1. Nuclear Physics Seminar

    "Searching for Dark Matter"

    Presented by John D. Vergados, University of Ioannina

    Friday, May 24, 2013, 10 am
    Large Seminar Room, Bldg. 510

    Hosted by: Nick Simos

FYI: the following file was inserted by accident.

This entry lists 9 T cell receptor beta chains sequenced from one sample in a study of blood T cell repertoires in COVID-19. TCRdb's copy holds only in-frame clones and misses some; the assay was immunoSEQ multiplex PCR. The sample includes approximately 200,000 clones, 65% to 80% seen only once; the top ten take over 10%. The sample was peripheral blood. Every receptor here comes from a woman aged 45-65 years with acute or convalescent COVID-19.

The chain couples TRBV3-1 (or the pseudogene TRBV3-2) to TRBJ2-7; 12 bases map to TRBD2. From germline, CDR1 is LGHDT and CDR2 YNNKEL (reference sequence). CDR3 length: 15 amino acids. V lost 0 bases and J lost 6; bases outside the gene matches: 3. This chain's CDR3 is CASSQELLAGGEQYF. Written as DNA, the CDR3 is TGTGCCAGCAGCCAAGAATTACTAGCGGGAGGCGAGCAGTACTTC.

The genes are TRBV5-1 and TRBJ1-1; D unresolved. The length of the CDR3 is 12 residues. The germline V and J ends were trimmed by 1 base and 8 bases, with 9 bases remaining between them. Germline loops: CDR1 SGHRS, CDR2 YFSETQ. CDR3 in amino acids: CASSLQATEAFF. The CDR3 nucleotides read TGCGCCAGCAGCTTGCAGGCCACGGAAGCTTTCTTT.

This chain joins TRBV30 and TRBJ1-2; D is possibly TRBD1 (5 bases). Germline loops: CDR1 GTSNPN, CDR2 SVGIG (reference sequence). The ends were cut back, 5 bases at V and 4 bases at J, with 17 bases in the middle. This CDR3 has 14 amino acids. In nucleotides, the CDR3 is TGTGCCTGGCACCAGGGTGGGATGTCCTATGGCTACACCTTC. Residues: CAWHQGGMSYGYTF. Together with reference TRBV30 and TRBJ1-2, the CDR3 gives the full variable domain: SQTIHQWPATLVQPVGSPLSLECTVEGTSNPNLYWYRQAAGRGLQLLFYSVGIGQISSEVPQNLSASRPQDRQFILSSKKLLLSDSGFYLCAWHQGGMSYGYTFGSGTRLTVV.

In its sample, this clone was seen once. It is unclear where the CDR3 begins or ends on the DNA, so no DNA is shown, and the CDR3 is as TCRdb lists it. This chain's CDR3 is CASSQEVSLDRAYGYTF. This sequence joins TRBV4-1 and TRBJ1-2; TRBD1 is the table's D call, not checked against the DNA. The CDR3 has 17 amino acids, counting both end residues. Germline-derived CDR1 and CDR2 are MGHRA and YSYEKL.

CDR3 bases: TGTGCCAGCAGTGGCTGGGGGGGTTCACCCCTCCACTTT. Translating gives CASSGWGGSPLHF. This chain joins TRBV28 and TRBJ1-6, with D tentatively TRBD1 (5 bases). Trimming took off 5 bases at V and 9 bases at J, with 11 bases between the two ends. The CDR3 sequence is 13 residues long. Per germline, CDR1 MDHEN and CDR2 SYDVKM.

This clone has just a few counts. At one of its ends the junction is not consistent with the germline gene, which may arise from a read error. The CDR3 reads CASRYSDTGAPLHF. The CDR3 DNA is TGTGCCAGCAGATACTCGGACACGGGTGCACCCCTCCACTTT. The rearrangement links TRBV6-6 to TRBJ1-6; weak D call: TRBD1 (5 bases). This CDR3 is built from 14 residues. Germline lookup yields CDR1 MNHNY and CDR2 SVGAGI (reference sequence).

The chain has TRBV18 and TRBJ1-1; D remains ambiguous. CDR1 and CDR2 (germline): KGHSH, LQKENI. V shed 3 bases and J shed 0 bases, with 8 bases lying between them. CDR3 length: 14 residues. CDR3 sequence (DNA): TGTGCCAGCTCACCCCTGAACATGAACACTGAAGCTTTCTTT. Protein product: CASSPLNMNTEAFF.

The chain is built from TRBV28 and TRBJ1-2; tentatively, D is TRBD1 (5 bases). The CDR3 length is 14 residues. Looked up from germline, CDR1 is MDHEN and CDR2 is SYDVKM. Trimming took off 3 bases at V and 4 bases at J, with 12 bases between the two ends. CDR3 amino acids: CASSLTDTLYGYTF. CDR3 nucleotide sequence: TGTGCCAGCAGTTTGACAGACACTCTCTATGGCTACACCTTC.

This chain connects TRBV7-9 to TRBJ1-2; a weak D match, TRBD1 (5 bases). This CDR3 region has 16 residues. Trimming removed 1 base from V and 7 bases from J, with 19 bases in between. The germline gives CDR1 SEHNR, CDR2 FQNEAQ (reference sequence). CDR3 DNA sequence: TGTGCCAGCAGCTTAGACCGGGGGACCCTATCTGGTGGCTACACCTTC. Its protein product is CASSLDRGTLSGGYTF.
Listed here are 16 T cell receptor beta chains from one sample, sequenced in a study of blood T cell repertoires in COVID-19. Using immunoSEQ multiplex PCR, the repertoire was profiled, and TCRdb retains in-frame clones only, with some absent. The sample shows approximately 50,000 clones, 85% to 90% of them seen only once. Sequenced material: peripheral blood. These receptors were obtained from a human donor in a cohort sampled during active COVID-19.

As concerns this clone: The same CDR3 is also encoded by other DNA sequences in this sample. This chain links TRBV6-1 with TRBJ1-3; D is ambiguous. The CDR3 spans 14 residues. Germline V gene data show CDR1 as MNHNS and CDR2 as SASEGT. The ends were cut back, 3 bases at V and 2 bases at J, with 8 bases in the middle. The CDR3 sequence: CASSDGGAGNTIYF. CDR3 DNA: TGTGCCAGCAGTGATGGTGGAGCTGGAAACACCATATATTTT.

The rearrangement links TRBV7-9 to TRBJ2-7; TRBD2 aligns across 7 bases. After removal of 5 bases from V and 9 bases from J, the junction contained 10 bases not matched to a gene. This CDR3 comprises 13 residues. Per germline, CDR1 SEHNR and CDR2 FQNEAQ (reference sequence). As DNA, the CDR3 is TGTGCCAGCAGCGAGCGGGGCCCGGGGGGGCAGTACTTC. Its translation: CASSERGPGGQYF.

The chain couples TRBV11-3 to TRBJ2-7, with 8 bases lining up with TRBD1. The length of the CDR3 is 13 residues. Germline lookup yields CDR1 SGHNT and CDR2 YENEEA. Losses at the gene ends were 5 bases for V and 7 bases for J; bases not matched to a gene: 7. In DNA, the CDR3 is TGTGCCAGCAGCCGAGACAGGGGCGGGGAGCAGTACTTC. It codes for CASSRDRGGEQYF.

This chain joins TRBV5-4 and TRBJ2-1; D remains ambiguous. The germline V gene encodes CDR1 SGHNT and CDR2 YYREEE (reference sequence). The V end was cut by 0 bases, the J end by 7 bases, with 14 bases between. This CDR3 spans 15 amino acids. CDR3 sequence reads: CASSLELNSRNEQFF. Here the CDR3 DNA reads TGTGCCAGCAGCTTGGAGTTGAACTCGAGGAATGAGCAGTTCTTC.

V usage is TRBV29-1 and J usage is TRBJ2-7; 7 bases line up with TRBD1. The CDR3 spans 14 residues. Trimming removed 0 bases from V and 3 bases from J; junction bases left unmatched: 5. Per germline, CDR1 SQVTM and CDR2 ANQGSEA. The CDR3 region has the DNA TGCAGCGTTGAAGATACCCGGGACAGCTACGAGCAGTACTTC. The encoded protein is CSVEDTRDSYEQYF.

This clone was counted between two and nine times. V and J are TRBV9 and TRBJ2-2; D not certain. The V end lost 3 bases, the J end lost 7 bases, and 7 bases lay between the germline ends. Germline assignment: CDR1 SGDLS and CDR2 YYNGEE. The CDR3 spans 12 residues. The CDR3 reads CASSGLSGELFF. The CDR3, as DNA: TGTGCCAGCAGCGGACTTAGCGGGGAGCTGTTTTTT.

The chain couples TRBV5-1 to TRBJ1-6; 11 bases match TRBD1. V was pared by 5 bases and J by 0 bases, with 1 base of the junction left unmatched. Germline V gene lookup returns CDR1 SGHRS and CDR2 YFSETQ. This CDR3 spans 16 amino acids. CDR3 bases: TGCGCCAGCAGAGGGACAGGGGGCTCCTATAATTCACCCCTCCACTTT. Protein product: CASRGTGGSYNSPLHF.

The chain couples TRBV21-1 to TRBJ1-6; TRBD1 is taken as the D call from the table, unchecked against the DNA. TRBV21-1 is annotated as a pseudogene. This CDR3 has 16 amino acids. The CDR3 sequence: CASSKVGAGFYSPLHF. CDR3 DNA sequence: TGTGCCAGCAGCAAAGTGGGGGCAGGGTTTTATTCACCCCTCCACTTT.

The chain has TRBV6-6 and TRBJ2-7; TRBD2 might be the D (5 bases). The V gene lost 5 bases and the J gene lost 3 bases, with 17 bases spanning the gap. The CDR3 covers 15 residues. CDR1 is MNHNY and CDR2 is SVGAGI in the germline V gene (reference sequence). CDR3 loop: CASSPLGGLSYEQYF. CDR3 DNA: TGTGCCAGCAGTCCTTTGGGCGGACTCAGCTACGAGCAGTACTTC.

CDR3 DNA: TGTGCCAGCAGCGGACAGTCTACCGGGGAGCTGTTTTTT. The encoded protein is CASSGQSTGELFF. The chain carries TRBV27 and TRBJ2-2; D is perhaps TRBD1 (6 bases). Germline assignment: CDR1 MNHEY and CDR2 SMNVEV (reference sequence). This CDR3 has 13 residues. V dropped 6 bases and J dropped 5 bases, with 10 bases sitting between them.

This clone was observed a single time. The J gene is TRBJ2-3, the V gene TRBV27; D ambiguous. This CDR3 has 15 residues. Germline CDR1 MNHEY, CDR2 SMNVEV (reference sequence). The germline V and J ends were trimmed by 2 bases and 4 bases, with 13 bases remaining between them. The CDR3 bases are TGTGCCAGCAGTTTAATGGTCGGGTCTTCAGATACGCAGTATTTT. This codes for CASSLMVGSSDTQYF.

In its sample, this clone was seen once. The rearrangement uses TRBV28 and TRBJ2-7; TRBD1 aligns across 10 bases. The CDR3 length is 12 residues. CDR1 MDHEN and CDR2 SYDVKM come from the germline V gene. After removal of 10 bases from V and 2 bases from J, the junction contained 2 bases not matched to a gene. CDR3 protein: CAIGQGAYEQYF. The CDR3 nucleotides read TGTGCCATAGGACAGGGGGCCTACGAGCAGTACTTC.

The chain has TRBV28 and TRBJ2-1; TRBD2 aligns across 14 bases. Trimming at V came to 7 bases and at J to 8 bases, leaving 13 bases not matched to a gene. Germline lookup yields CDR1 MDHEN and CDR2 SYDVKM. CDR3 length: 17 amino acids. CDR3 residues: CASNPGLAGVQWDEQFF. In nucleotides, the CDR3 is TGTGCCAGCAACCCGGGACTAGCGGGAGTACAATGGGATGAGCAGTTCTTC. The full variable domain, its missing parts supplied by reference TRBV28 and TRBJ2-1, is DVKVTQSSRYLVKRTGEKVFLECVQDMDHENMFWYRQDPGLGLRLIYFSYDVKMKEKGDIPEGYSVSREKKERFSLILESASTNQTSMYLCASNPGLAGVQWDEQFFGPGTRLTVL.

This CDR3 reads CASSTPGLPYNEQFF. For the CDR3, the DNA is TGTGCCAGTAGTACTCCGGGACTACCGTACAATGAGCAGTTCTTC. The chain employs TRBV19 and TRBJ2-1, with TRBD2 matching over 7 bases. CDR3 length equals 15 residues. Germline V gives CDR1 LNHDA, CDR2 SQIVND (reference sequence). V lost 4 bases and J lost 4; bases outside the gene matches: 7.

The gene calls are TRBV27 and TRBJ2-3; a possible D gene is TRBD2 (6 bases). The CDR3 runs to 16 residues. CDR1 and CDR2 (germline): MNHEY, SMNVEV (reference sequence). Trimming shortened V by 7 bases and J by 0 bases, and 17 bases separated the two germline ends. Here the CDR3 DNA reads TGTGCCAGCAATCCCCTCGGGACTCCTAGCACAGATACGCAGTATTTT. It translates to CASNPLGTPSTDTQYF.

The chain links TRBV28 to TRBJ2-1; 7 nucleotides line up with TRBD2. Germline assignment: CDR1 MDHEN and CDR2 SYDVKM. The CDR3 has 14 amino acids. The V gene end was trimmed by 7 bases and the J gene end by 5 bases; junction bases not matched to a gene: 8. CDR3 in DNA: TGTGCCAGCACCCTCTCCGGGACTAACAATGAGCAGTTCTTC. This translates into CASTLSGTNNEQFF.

The recent WMAP data not only have confirmed the previously existing gravitational evidence for the presence of dark matter in galactic halos, but they have also shown that this type is the dominant form of mater in the Universe. Modern particle theories provide viable cold dark matter candidates with masses in the GeV-TeV region. All such candidates are called WIMPs (Weakly Interacting Massive Particles). The nature of dark matter, however, can only be unraveled by its direct detection in the laboratory. Since the WIMPS have an average energy in the keV region, they cannot excite the nucleus and their detection consists of measuring the nuclear recoil energy. We will discuss all factors contributing to the event rate, namely : i) the nucleon cross section, which depends on particle physics information, ii) the WIMP velocity distribution and iii) the relevant nuclear structure. The experiments are hard, since the expected cross sections are small and the signal spectrum cannot be easily distinguished from the background. None of the experiments has yet detected dark matter, but the impressive limit on the coherent nucleon cross section of  10'44cm2 = 10'8pb has been reached, assuming that it is dominant. Limits which are 4 orders of magnitude larger have also been reached for the spin induced cross sections. The two modes cannot be separated in a single target experiment. We will show, however, that given a judicious choice of at least three odd mass targets one may be able to extract from experiments all three nucleon cross sections (coherent as well as the proton and neutron spin induced). For an unambiguous detection of dark matter one would like exploit some characteristic signatures of the reaction. These are a) The modulation effect, i.e. the time dependence of the rate due to the Earth's annual motion and b) rhe correlation of the event rates with sun's direction of motion in directional experiments, i.e. those that